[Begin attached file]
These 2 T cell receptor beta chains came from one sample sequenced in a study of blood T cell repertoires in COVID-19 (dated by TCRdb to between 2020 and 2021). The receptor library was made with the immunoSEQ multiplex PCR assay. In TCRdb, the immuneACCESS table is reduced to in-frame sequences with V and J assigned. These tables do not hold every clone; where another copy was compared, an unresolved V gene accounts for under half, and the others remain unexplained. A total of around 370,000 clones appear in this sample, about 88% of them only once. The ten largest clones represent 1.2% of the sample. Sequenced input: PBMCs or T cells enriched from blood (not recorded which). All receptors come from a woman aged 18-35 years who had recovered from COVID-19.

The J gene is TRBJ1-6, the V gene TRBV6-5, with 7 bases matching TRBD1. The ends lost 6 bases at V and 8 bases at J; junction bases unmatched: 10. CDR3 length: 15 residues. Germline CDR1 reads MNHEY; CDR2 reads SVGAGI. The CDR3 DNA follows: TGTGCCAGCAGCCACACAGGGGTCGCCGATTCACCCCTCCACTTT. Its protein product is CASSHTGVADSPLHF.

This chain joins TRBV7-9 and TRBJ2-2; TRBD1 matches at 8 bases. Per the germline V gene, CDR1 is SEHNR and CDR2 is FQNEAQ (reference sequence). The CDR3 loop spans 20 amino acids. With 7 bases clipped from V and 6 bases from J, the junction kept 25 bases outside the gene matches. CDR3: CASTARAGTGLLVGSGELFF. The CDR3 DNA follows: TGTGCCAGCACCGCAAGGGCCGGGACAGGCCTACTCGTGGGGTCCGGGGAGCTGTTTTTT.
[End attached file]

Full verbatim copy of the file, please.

These 2 T cell receptor beta chains came from one sample sequenced in a study of blood T cell repertoires in COVID-19 (dated by TCRdb to between 2020 and 2021). The receptor library was made with the immunoSEQ multiplex PCR assay. In TCRdb, the immuneACCESS table is reduced to in-frame sequences with V and J assigned. These tables do not hold every clone; where another copy was compared, an unresolved V gene accounts for under half, and the others remain unexplained. A total of around 370,000 clones appear in this sample, about 88% of them only once. The ten largest clones represent 1.2% of the sample. Sequenced input: PBMCs or T cells enriched from blood (not recorded which). All receptors come from a woman aged 18-35 years who had recovered from COVID-19.

The J gene is TRBJ1-6, the V gene TRBV6-5, with 7 bases matching TRBD1. The ends lost 6 bases at V and 8 bases at J; junction bases unmatched: 10. CDR3 length: 15 residues. Germline CDR1 reads MNHEY; CDR2 reads SVGAGI. The CDR3 DNA follows: TGTGCCAGCAGCCACACAGGGGTCGCCGATTCACCCCTCCACTTT. Its protein product is CASSHTGVADSPLHF.

This chain joins TRBV7-9 and TRBJ2-2; TRBD1 matches at 8 bases. Per the germline V gene, CDR1 is SEHNR and CDR2 is FQNEAQ (reference sequence). The CDR3 loop spans 20 amino acids. With 7 bases clipped from V and 6 bases from J, the junction kept 25 bases outside the gene matches. CDR3: CASTARAGTGLLVGSGELFF. The CDR3 DNA follows: TGTGCCAGCACCGCAAGGGCCGGGACAGGCCTACTCGTGGGGTCCGGGGAGCTGTTTTTT.